One way or another 1,400 cities and towns across the U.S. lost a newspaper over the past 15 years.

Newspaper circulation in the U.S. has fallen every year for three decades, while advertising revenue has dropped dramatically since 2006, according to the Pew Research Center.

Staffing at newspapers large and small has followed that grim trendline: Pew says the number of reporters, editors, photographers and other newsroom employees in the industry fell by 45 percent nationwide between 2004 and 2017.

One hundred years ago, until the late 1930s, Tacoma residents could take a train from  Pt. Defiance to Spanaway Lake.

One hundred years ago, until the late 1930s, Tacoma residents could take a train from
Pt. Defiance to Spanaway Lake.

The whole idea of news – and print newspapers – has shifted.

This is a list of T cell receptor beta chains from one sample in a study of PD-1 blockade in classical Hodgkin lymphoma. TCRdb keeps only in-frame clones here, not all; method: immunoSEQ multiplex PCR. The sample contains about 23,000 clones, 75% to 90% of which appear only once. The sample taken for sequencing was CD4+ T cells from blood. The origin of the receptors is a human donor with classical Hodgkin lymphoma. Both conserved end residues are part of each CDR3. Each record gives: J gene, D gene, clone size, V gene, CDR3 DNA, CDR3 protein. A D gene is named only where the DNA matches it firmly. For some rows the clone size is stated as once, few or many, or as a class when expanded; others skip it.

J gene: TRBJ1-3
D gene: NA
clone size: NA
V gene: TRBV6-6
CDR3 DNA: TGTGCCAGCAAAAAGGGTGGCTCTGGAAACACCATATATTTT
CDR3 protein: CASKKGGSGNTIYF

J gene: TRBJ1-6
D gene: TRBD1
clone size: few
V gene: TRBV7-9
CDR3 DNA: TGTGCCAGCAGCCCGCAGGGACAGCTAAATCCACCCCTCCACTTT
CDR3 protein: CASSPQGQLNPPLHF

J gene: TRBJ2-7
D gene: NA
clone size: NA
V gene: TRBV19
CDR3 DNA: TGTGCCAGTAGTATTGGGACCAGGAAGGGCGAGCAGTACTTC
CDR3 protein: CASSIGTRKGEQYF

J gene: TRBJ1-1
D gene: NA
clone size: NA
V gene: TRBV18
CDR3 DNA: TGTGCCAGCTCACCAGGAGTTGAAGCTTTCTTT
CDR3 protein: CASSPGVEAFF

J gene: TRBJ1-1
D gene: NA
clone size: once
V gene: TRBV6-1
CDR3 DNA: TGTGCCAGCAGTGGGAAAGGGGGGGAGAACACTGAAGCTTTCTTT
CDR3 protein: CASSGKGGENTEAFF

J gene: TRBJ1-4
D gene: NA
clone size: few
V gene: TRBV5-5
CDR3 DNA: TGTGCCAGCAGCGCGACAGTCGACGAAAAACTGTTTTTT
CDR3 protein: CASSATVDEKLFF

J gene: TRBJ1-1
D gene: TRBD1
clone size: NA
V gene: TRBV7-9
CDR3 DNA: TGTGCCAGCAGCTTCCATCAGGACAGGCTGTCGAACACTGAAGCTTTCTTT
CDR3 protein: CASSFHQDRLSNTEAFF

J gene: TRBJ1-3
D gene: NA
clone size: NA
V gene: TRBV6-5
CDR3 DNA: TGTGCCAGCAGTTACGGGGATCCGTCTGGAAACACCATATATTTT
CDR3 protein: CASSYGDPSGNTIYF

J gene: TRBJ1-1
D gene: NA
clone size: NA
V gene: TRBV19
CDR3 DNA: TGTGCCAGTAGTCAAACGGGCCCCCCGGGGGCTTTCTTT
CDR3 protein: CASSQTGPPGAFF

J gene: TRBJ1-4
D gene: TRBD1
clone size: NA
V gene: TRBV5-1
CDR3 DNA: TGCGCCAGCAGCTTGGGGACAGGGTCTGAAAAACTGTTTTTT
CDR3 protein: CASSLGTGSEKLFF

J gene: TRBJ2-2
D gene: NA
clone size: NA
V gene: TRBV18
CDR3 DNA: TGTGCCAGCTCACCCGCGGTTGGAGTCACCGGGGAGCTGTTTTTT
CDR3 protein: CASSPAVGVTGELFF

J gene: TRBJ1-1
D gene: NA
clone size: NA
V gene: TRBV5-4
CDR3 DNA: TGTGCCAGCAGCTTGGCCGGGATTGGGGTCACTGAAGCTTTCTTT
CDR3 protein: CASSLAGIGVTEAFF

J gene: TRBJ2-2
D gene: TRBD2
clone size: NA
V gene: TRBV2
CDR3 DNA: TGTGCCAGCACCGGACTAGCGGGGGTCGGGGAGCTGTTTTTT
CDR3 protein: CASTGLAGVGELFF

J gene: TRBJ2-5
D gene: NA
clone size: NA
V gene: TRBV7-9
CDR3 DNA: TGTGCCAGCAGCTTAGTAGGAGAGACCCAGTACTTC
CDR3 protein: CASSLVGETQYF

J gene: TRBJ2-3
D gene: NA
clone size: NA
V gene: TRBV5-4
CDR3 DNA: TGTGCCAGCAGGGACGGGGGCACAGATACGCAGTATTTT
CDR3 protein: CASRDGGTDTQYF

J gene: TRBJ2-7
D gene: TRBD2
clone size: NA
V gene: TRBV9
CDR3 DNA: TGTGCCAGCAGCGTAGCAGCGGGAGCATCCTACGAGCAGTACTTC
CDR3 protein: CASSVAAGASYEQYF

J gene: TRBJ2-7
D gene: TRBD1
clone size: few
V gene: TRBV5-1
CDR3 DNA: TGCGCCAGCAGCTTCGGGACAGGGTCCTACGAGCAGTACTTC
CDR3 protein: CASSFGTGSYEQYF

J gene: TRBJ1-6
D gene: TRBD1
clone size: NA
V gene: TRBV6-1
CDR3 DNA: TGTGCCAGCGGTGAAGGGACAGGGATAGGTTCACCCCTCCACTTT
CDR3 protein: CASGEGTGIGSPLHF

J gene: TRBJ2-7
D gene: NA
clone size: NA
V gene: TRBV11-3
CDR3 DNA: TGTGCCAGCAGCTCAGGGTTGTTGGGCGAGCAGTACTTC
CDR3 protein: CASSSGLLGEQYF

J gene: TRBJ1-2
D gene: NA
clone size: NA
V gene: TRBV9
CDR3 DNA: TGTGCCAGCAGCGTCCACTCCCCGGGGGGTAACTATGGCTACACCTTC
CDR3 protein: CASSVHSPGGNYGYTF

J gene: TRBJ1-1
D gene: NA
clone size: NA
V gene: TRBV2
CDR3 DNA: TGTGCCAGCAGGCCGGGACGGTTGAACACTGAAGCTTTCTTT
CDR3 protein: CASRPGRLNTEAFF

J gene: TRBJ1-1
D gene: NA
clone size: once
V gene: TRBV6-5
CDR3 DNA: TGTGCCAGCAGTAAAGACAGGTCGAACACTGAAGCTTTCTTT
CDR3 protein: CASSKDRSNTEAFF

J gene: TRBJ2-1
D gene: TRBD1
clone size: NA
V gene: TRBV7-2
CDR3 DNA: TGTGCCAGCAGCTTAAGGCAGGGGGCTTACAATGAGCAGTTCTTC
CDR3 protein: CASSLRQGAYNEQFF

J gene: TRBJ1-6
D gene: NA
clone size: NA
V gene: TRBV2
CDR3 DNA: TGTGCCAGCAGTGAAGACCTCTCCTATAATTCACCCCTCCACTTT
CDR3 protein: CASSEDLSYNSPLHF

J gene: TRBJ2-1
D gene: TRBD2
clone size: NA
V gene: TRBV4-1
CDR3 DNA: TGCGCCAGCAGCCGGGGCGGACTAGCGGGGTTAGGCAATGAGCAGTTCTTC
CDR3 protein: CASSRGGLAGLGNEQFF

Local newspapers used to be the public pulse of a community.

I was sorry to not renew my subscription to our local daily newspaper. But it became smaller – and more expensive with every issue.

Full-page ads for car dealerships became the norm. Most Associated Press articles were old news by the time the newspaper published them.

And, for whatever reason, delivery become more erratic.

I, like most readers, was sorry to see it go. To not renew my subscription was like losing an old friend. It was as if the newspaper, like so many others, had initiated an unstoppable death spiral.  (2*)

Suddenly, when newspapers lost their place as the common face and voice, there was no shared sense of what was going on in our communities. Everyone, it seemed, had retreated into their own filtered (and often biased) information bubbles.